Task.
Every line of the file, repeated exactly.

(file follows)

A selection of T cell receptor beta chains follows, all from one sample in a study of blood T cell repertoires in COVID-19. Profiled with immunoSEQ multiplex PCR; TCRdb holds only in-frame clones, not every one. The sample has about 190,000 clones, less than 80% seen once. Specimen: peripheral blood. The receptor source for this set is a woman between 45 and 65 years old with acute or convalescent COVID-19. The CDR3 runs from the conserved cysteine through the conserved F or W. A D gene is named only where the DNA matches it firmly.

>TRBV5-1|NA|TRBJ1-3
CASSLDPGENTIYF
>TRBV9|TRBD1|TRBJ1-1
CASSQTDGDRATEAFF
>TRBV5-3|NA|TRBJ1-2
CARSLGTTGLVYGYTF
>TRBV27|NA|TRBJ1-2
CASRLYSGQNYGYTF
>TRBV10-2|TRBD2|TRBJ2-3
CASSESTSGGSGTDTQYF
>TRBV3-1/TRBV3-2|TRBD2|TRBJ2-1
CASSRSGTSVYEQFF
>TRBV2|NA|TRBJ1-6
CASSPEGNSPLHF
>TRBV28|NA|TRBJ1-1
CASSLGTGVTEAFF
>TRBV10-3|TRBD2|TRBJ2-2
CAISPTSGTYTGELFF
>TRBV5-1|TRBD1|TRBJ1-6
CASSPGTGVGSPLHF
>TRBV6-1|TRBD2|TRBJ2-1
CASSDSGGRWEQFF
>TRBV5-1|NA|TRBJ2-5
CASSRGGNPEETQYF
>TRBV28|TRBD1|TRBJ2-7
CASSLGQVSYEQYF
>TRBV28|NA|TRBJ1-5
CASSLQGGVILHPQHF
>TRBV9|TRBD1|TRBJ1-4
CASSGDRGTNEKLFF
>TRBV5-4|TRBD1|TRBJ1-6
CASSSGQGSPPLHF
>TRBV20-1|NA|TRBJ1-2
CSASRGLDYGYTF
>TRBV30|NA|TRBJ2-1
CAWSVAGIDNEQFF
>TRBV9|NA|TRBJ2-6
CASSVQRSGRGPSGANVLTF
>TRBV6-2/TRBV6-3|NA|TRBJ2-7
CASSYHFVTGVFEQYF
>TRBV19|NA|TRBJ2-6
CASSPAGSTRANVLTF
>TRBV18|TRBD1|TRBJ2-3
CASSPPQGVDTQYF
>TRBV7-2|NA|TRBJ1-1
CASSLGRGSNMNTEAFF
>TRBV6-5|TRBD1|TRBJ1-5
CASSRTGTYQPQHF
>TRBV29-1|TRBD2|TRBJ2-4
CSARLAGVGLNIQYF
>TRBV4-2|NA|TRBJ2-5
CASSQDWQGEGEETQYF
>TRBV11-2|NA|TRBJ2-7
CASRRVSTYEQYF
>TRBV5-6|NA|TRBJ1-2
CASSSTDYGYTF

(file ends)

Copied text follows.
A selection of T cell receptor beta chains follows, all from one sample in a study of blood T cell repertoires in COVID-19. Profiled with immunoSEQ multiplex PCR; TCRdb holds only in-frame clones, not every one. The sample has about 190,000 clones, less than 80% seen once. Specimen: peripheral blood. The receptor source for this set is a woman between 45 and 65 years old with acute or convalescent COVID-19. The CDR3 runs from the conserved cysteine through the conserved F or W. A D gene is named only where the DNA matches it firmly.

>TRBV5-1|NA|TRBJ1-3
CASSLDPGENTIYF
>TRBV9|TRBD1|TRBJ1-1
CASSQTDGDRATEAFF
>TRBV5-3|NA|TRBJ1-2
CARSLGTTGLVYGYTF
>TRBV27|NA|TRBJ1-2
CASRLYSGQNYGYTF
>TRBV10-2|TRBD2|TRBJ2-3
CASSESTSGGSGTDTQYF
>TRBV3-1/TRBV3-2|TRBD2|TRBJ2-1
CASSRSGTSVYEQFF
>TRBV2|NA|TRBJ1-6
CASSPEGNSPLHF
>TRBV28|NA|TRBJ1-1
CASSLGTGVTEAFF
>TRBV10-3|TRBD2|TRBJ2-2
CAISPTSGTYTGELFF
>TRBV5-1|TRBD1|TRBJ1-6
CASSPGTGVGSPLHF
>TRBV6-1|TRBD2|TRBJ2-1
CASSDSGGRWEQFF
>TRBV5-1|NA|TRBJ2-5
CASSRGGNPEETQYF
>TRBV28|TRBD1|TRBJ2-7
CASSLGQVSYEQYF
>TRBV28|NA|TRBJ1-5
CASSLQGGVILHPQHF
>TRBV9|TRBD1|TRBJ1-4
CASSGDRGTNEKLFF
>TRBV5-4|TRBD1|TRBJ1-6
CASSSGQGSPPLHF
>TRBV20-1|NA|TRBJ1-2
CSASRGLDYGYTF
>TRBV30|NA|TRBJ2-1
CAWSVAGIDNEQFF
>TRBV9|NA|TRBJ2-6
CASSVQRSGRGPSGANVLTF
>TRBV6-2/TRBV6-3|NA|TRBJ2-7
CASSYHFVTGVFEQYF
>TRBV19|NA|TRBJ2-6
CASSPAGSTRANVLTF
>TRBV18|TRBD1|TRBJ2-3
CASSPPQGVDTQYF
>TRBV7-2|NA|TRBJ1-1
CASSLGRGSNMNTEAFF
>TRBV6-5|TRBD1|TRBJ1-5
CASSRTGTYQPQHF
>TRBV29-1|TRBD2|TRBJ2-4
CSARLAGVGLNIQYF
>TRBV4-2|NA|TRBJ2-5
CASSQDWQGEGEETQYF
>TRBV11-2|NA|TRBJ2-7
CASRRVSTYEQYF
>TRBV5-6|NA|TRBJ1-2
CASSSTDYGYTF